> We can't rest on our laurels. We need to be open to obvious 
> improvements. 

This is a high-minded, wise way of talking I hadn't heard in a while. One
point to you, deserved

(But I'm not talking about stupid multimedia stuff or 
> anything overkill like that. I'm thinking much more reasonable goals.) 

I know that there many more important things to care about, and that there
aren't neither many developers, nor much free time to develop anything for
anyone. I suspected it to be a bit childish or, at least secondary to any
project regarding any way to improve FreeDOS in what it currently does and
does not, so I was prepared to receive such an answer. 
Anyway It was just an idea I wanted to share about what I thought FreeDOS to
be missing. There are indeed many other ideas and projects to carry out, but
I saw that those things were somehow a work in progress, while I felt dthose
aspect were being left behind..now I know why, thank you for this

>> Multitasking might be nice ....disliked in the Linux 
and GNU communities)>>. 

As I said, I agree that these are not viable options

> Win95 (aka, MS-DOS 7.1) had FAT32 support.
I know, but its really easier to find a working copy of FreeDOS than one of
Win95 or  simple MS-DOS 7.1.  I do not own any of these and albeit being
likely available on some legacy software site, like winworld pc, they would
be, for experience, only for  50% of likelihood working.

> Do you mean licensing or just simplicity? For the latter, the easiest 
> way is virtual machines / images. 

I was talking of both indeed :). However I was speaking of installing a
pocket system on a USB drive (not burning the installer, but installing the
system itself and make it bootable) and boot it on every machine you use and
you actually do not own. Or even boot it using your own computer if you do
not want to have a dedicated partition for that OS. 
Using Virtual Machines would require the host computer to have a virtual
Machine installed (and there aren't many), and, in addition you'de be forced
to use a reduced resolution if guest additions were not available for that
OS, and to bring all the iso you need to mount (with all files and programs)
with you.

> Small size is good, but better is compatibility, which Kolibri 
> somewhat lacks. Better are systems 
> that allow you to download / install (or better still, rebuild) 
> various third-party apps. 

Agreed, at the end, a good OS, is most of times an OS with the least
compatibility issues.

> GUI is irrelevant. It may be somewhat more convenient, but it improves 
> almost nothing else (e.g. raw functionality). 

Speaking of DOS, I agree with you. The fact I was talking about a GUI in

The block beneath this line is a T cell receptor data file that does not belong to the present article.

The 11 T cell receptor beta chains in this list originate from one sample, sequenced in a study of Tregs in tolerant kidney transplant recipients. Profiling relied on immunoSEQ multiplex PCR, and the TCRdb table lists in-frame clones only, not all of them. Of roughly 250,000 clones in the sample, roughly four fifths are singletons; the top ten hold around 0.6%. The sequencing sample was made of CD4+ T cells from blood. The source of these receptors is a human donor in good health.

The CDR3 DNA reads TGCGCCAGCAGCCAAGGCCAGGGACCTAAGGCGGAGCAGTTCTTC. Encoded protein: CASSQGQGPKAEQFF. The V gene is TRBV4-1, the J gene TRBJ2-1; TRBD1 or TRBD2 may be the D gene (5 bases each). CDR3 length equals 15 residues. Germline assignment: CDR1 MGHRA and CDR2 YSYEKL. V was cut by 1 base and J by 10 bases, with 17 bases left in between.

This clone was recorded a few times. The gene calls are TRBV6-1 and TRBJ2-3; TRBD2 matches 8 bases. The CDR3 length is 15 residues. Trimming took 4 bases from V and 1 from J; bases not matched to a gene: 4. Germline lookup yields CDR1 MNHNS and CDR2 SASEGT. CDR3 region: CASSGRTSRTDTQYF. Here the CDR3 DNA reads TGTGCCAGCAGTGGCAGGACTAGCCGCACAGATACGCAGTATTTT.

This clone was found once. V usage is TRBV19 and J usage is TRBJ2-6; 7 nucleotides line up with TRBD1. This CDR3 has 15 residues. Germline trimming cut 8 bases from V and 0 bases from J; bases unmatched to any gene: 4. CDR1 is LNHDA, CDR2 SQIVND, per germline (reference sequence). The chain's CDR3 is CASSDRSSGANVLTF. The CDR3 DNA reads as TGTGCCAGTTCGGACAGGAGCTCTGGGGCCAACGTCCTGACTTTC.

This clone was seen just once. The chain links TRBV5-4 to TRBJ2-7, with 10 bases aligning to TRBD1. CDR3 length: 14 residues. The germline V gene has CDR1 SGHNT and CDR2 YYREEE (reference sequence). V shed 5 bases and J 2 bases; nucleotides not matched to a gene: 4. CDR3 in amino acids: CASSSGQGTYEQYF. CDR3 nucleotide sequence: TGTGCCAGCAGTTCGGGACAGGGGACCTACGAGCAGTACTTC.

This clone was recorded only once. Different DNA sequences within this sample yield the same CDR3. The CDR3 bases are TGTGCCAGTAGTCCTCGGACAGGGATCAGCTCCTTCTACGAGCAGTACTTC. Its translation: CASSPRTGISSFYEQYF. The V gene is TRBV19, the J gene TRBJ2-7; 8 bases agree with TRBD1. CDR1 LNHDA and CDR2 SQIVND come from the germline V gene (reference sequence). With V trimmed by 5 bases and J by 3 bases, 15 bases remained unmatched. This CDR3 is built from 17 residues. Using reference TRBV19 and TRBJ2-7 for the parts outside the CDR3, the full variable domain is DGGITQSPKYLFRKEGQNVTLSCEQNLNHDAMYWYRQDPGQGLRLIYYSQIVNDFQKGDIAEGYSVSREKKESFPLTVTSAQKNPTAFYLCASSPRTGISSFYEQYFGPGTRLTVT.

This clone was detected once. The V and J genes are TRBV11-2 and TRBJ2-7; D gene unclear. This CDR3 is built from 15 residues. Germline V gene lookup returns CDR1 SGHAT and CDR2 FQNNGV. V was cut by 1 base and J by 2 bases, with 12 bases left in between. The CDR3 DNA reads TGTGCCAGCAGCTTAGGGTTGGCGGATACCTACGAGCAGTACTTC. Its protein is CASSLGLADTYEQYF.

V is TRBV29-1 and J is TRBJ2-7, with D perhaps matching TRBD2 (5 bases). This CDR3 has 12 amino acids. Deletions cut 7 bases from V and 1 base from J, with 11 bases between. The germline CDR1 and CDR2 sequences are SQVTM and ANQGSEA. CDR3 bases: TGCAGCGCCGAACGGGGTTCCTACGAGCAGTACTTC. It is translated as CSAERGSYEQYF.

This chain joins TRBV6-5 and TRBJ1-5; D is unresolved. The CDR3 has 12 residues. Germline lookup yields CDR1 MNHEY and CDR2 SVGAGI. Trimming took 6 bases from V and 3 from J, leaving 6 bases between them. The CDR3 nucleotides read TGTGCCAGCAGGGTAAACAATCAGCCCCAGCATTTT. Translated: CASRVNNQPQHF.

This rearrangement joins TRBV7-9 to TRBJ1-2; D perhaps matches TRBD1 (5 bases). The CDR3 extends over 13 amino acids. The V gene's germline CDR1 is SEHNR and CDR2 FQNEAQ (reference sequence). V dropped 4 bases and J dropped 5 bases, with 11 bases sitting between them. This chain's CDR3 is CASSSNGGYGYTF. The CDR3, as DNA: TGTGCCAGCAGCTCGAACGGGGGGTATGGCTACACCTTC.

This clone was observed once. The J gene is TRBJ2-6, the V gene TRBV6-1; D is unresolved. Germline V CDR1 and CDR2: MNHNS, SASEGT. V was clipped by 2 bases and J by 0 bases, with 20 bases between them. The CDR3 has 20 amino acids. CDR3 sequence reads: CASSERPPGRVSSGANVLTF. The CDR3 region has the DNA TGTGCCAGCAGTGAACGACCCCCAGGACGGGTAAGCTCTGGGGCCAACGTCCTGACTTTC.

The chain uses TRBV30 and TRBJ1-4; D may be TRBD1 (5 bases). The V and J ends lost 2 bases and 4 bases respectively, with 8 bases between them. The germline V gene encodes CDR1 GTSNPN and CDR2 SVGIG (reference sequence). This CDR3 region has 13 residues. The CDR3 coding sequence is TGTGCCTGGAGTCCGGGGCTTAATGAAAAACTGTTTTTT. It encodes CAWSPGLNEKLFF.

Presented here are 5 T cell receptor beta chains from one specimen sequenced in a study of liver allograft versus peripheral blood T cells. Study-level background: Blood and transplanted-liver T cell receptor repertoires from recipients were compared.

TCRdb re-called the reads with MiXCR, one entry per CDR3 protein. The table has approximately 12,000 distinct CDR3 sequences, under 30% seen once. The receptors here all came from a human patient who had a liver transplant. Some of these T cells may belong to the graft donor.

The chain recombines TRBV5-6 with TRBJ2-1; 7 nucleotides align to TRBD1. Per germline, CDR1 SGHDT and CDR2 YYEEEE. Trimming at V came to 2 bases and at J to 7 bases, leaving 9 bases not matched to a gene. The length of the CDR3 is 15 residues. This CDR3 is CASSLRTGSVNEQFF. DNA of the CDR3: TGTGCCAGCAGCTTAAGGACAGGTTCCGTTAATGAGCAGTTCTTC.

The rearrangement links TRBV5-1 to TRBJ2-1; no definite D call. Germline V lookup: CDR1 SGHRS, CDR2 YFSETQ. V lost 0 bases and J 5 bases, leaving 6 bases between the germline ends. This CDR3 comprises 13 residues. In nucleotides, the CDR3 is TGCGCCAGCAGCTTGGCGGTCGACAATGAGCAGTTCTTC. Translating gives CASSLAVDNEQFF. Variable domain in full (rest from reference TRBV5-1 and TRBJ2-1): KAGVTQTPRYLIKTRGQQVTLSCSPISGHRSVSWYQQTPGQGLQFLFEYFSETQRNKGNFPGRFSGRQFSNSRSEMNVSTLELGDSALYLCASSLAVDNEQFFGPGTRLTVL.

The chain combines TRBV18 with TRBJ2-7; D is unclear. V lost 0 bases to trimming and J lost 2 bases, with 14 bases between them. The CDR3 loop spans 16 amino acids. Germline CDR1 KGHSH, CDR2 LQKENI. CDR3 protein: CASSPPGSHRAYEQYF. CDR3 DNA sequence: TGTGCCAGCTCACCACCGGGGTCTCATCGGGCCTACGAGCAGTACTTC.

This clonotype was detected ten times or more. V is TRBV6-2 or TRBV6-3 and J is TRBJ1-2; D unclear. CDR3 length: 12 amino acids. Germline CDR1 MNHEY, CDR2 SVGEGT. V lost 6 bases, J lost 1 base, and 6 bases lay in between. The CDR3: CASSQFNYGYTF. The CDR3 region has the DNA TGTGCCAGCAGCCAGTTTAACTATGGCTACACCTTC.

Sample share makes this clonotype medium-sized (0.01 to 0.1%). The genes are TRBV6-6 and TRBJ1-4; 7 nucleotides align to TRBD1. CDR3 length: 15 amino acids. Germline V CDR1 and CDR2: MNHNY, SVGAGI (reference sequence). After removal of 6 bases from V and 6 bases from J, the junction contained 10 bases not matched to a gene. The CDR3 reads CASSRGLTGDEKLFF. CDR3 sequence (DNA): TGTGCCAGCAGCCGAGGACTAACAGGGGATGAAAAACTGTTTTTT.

DOS, was due to the possibility of adding the softwares I mentioned (after
having read  and understood those replies, I admit they're not worth the
struggle), as well as the important advantage of making it more

> I disagree. Honestly, much could be done to improve it. Heck, it's got 
> free sources! But most people aren't developers, and most developers 
> are too busy with other priorities (or just too lazy) to care about 
>"old" DOS. 

Glad to hear that XD

>MS Word has a billion different formats, so it's a crapshoot on what 
> format you'll need to support. I haven't tried all the various DOS 
> converters, but surely some can handle some things appropriately. I 
> don't think relying on old, proprietary Win16 is the answer here. 
> Surely it depends on the situation, but there's many workarounds 

> Presumably you want Blocek (editor) if you want to edit Unicode in >
> DOS. (Or maybe Mined or GNU Emacs.) 

> XPDF will convert to text. And there are some GUI viewers that will 
> jump to page. I don't know if any is truly perfect, but at least we 
> (barely) have "some" support. 

Thanks for those tips

> I know it's cheap to keep saying, but hardware is so cheap these days 
> (and Linux so mature) that you will get derisive looks if you attempt 
> to use DOS with (bloated, incompatible, overkill) PDFs. "Just get a 
> Chromebook!" is probably the simplest solution. 

> Unless you're running an old 486, then you "probably" can handle Linux 
> (although I'll admit that anything other than Firefox or Chrome is far 
> from perfect, and those two can eat lots of RAM if you're not 
> careful). 

I've been a Linux user for a very long time, and I'm very satisfied of it.
Here i was posting some others Ideas I had gathered with the passing of
time, since apart from music and sports my next favorite hobby is to have
fun and mess with my computer during spare time (and sometimes beat about
the bush on forums like I'm doing now). I didn't want to steal any precious
time on that mailing list and I apologize for that. I know there's better
software out there, but it was just a matter of fancying out workarounds for
people who are really determined to run DOS for those purpose in 2017,
instead of waiting for free software that is never going to be  developed. 

> Old Quake 1 was DOS (DJGPP) even back in 1999. 
yeah but Once I had a CDrom and I remembered there were inside both
launchers for DOS and windows. Guess I'm wrong

> It's hard to suggest or even dream because some people don't like 
> change. Some just can't see the forest for the trees. 

> Personally, I've got my own little projects, so I keep chipping away 
> at the stone, hoping that it helps somebody with something eventually. 
> So while I agree with some of what you said (and would like to suggest 
> various other enhancements), I don't want to burden anyone else 
> without having done some of the legwork myself. 

Thanks for your answer, it' been a surprise to read such a detailed reply.
I'm sure you'll be able to work out your projects and see them come to
best Regards,

I guess that means "stay tuned!" (but don't get your hopes up ... at 
all). "Patches welcome!"  :-) 

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